That all may be set to change, Senegal is working with a British company to develop a quick, simple, one-dollar test.
More controversially, Senegal has been pioneering the use of an anti-malarial, chloroquine, to treat coronavirus patients.
The WHO says its effectiveness has not been established, and other medical institutions have warned against the hype surrounding the drug. But Senegalese government spokesman Abdou Latif Coulibaly told the BBC that doctors in the country had seen a “rapid improvement” in patients treated with chloroquine.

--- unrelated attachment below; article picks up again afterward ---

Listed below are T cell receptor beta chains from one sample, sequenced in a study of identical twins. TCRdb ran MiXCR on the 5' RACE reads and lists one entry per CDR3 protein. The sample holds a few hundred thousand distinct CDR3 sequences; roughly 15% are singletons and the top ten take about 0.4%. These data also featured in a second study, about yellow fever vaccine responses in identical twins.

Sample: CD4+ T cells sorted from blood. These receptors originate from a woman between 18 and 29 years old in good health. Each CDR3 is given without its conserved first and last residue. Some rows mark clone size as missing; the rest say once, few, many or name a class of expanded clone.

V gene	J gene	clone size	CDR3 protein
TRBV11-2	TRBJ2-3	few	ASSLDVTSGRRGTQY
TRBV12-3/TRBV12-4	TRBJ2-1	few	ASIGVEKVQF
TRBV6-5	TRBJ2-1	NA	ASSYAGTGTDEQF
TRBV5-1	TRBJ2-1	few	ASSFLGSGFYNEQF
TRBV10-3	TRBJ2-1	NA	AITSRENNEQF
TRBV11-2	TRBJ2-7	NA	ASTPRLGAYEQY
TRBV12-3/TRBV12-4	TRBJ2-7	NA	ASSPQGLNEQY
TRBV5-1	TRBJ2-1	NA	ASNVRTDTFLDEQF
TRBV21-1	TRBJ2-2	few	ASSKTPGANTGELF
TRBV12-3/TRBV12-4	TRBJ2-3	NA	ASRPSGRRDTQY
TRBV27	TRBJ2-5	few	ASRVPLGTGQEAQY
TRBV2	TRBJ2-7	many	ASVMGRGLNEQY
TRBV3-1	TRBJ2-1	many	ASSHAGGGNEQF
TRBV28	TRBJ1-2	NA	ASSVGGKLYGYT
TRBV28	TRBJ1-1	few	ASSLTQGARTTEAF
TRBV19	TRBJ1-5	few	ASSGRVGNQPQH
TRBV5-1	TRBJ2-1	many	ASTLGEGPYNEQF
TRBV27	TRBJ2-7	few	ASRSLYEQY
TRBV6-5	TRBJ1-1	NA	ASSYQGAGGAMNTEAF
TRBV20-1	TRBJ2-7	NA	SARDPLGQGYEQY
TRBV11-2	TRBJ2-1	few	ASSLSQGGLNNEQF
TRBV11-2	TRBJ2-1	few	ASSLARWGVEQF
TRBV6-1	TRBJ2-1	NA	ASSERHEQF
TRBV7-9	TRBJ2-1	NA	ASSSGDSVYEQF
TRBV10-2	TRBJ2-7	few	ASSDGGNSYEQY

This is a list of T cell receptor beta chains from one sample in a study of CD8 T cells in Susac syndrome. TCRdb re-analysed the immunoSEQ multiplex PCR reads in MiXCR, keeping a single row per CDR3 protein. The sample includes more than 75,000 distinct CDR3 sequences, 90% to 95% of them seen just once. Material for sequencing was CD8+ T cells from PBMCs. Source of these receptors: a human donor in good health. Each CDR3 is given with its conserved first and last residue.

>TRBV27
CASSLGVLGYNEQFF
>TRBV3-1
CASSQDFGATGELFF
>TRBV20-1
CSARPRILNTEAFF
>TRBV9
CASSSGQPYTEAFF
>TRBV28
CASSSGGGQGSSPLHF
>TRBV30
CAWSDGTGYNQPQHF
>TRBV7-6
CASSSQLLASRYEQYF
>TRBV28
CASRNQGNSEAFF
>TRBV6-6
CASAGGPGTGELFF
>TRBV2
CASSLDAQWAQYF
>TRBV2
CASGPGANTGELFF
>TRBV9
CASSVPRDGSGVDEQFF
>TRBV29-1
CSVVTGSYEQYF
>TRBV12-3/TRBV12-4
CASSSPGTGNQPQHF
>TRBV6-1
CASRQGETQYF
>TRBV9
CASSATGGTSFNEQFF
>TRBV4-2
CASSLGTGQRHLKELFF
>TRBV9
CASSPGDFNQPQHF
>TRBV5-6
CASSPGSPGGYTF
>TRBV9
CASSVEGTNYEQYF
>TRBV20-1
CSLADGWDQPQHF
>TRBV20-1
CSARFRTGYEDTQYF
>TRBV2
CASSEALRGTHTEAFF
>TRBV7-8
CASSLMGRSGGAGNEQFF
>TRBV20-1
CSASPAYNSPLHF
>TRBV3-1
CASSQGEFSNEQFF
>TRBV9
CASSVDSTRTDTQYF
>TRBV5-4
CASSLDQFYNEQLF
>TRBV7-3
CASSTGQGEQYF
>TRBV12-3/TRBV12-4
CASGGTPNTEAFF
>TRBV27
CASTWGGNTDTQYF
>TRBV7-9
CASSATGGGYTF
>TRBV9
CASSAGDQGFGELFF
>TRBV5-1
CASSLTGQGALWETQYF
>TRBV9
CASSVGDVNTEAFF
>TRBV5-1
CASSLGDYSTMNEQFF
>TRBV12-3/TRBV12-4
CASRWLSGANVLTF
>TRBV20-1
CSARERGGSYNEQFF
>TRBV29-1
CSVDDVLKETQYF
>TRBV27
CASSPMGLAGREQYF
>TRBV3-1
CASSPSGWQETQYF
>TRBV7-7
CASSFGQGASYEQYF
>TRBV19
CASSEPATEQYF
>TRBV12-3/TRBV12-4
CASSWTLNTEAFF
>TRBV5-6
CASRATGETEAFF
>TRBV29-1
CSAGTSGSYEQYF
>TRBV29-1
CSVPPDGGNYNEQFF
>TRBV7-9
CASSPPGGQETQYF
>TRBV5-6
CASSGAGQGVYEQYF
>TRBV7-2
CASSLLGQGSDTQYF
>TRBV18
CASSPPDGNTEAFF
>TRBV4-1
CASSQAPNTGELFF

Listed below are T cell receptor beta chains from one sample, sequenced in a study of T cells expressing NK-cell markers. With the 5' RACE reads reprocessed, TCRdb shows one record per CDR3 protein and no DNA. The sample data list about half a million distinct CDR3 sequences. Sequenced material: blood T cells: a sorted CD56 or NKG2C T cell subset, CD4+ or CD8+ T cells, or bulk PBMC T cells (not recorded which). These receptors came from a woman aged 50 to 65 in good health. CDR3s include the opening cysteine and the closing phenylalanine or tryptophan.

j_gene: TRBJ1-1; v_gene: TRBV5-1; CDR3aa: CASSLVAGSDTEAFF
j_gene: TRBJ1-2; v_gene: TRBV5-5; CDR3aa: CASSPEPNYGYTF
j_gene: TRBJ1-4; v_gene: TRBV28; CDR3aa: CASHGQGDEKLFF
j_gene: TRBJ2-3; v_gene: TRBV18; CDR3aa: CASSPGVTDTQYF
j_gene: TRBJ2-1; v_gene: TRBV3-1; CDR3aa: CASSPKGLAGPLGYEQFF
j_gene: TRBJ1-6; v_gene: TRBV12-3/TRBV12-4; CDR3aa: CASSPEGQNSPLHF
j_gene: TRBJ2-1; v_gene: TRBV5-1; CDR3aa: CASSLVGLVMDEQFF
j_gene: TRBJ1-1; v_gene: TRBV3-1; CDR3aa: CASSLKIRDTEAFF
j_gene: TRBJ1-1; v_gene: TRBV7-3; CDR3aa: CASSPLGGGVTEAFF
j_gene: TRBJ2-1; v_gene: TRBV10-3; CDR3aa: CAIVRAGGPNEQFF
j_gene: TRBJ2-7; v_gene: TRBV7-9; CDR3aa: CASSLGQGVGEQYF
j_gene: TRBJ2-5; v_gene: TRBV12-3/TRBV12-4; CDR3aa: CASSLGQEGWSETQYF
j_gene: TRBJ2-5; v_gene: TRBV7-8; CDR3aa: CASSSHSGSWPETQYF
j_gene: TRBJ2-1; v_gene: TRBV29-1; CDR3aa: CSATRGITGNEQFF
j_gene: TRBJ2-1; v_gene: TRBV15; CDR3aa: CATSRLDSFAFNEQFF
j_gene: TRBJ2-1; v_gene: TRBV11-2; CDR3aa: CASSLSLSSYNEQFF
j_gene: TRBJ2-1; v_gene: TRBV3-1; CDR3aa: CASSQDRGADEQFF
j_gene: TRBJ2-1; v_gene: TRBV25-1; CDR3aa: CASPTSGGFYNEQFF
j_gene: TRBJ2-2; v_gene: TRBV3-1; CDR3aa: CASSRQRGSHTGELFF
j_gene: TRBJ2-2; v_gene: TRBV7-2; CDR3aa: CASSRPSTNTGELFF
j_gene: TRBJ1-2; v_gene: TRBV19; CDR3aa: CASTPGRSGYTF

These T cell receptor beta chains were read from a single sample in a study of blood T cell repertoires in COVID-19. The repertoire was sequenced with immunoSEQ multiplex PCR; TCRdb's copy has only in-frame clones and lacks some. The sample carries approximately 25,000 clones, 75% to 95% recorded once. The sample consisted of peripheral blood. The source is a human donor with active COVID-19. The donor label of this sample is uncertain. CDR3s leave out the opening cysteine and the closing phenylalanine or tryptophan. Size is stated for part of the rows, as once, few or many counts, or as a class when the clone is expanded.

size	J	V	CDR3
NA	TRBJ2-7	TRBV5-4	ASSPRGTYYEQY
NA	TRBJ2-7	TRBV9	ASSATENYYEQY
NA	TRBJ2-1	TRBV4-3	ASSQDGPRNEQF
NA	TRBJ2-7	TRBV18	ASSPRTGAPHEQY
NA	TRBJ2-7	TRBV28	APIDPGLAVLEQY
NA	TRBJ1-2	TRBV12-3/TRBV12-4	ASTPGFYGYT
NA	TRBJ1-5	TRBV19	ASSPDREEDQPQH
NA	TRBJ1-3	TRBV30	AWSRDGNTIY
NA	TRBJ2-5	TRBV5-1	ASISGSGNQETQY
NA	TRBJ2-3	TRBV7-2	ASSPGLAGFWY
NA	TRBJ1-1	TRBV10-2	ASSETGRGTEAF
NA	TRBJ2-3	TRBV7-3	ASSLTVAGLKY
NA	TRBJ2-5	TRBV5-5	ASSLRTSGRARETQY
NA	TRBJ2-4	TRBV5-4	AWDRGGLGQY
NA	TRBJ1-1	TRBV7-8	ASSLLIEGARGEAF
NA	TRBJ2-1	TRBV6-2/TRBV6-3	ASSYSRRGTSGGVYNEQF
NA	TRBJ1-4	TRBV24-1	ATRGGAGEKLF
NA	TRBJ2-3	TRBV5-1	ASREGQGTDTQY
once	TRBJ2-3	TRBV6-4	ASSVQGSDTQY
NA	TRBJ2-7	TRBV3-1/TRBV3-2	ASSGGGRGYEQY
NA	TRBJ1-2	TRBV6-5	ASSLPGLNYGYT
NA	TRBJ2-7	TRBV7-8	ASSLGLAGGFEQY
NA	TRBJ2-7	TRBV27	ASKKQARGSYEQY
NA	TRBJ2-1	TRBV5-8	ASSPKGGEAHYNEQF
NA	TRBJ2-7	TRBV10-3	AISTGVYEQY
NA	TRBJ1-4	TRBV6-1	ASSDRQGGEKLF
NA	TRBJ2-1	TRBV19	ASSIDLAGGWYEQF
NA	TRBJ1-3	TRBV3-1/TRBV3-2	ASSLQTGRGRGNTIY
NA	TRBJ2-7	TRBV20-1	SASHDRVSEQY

“The WHO is not going to tell us what to do,” he insisted. “Our doctors can do what they want.”
With nearly 8,000 confirmed cases across the continent, Africa has not been hit as hard as other places so far. But there are fears that if and when COVID-19 takes hold, it will be a catastrophe.
Initiatives such as the cheap test Senegal is developing will be essential in saving lives on a continent with weak healthcare and sanitation systems, and where people are often vulnerable because of underlying conditions such as malnutrition, tuberculosis and HIV/Aids.